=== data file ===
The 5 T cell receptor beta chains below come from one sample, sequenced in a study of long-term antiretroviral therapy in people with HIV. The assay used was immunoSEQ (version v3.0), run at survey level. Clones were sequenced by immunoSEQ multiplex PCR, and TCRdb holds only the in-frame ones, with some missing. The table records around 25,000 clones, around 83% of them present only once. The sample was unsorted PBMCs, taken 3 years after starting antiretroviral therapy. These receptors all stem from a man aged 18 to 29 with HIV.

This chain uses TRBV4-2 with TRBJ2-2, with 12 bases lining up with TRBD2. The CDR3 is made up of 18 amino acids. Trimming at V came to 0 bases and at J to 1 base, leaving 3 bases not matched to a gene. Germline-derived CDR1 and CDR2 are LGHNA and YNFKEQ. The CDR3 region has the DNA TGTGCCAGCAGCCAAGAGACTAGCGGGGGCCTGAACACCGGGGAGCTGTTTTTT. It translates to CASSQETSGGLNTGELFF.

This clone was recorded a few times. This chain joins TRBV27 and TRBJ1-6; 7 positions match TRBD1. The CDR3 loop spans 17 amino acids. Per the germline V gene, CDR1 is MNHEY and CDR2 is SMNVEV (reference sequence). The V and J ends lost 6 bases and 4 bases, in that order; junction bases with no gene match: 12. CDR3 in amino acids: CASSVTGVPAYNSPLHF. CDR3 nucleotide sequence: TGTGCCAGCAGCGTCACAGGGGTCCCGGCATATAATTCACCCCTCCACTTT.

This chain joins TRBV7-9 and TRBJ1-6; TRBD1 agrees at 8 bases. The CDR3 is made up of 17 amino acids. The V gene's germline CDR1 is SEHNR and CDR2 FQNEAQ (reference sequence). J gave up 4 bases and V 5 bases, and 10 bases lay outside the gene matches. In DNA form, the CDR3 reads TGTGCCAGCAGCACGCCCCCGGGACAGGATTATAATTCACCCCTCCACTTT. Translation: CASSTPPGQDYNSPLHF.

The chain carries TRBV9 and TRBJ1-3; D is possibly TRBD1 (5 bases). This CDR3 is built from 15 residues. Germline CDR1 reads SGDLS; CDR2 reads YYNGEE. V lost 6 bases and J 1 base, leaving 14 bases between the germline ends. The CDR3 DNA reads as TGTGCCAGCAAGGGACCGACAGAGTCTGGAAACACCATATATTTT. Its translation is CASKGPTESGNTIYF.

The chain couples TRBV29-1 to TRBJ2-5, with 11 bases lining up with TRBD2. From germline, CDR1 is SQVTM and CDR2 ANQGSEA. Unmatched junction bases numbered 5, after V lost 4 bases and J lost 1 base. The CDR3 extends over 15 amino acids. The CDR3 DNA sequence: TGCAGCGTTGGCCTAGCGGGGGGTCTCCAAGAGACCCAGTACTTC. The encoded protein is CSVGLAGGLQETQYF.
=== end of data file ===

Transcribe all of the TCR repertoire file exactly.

The 5 T cell receptor beta chains below come from one sample, sequenced in a study of long-term antiretroviral therapy in people with HIV. The assay used was immunoSEQ (version v3.0), run at survey level. Clones were sequenced by immunoSEQ multiplex PCR, and TCRdb holds only the in-frame ones, with some missing. The table records around 25,000 clones, around 83% of them present only once. The sample was unsorted PBMCs, taken 3 years after starting antiretroviral therapy. These receptors all stem from a man aged 18 to 29 with HIV.

This chain uses TRBV4-2 with TRBJ2-2, with 12 bases lining up with TRBD2. The CDR3 is made up of 18 amino acids. Trimming at V came to 0 bases and at J to 1 base, leaving 3 bases not matched to a gene. Germline-derived CDR1 and CDR2 are LGHNA and YNFKEQ. The CDR3 region has the DNA TGTGCCAGCAGCCAAGAGACTAGCGGGGGCCTGAACACCGGGGAGCTGTTTTTT. It translates to CASSQETSGGLNTGELFF.

This clone was recorded a few times. This chain joins TRBV27 and TRBJ1-6; 7 positions match TRBD1. The CDR3 loop spans 17 amino acids. Per the germline V gene, CDR1 is MNHEY and CDR2 is SMNVEV (reference sequence). The V and J ends lost 6 bases and 4 bases, in that order; junction bases with no gene match: 12. CDR3 in amino acids: CASSVTGVPAYNSPLHF. CDR3 nucleotide sequence: TGTGCCAGCAGCGTCACAGGGGTCCCGGCATATAATTCACCCCTCCACTTT.

This chain joins TRBV7-9 and TRBJ1-6; TRBD1 agrees at 8 bases. The CDR3 is made up of 17 amino acids. The V gene's germline CDR1 is SEHNR and CDR2 FQNEAQ (reference sequence). J gave up 4 bases and V 5 bases, and 10 bases lay outside the gene matches. In DNA form, the CDR3 reads TGTGCCAGCAGCACGCCCCCGGGACAGGATTATAATTCACCCCTCCACTTT. Translation: CASSTPPGQDYNSPLHF.

The chain carries TRBV9 and TRBJ1-3; D is possibly TRBD1 (5 bases). This CDR3 is built from 15 residues. Germline CDR1 reads SGDLS; CDR2 reads YYNGEE. V lost 6 bases and J 1 base, leaving 14 bases between the germline ends. The CDR3 DNA reads as TGTGCCAGCAAGGGACCGACAGAGTCTGGAAACACCATATATTTT. Its translation is CASKGPTESGNTIYF.

The chain couples TRBV29-1 to TRBJ2-5, with 11 bases lining up with TRBD2. From germline, CDR1 is SQVTM and CDR2 ANQGSEA. Unmatched junction bases numbered 5, after V lost 4 bases and J lost 1 base. The CDR3 extends over 15 amino acids. The CDR3 DNA sequence: TGCAGCGTTGGCCTAGCGGGGGGTCTCCAAGAGACCCAGTACTTC. The encoded protein is CSVGLAGGLQETQYF.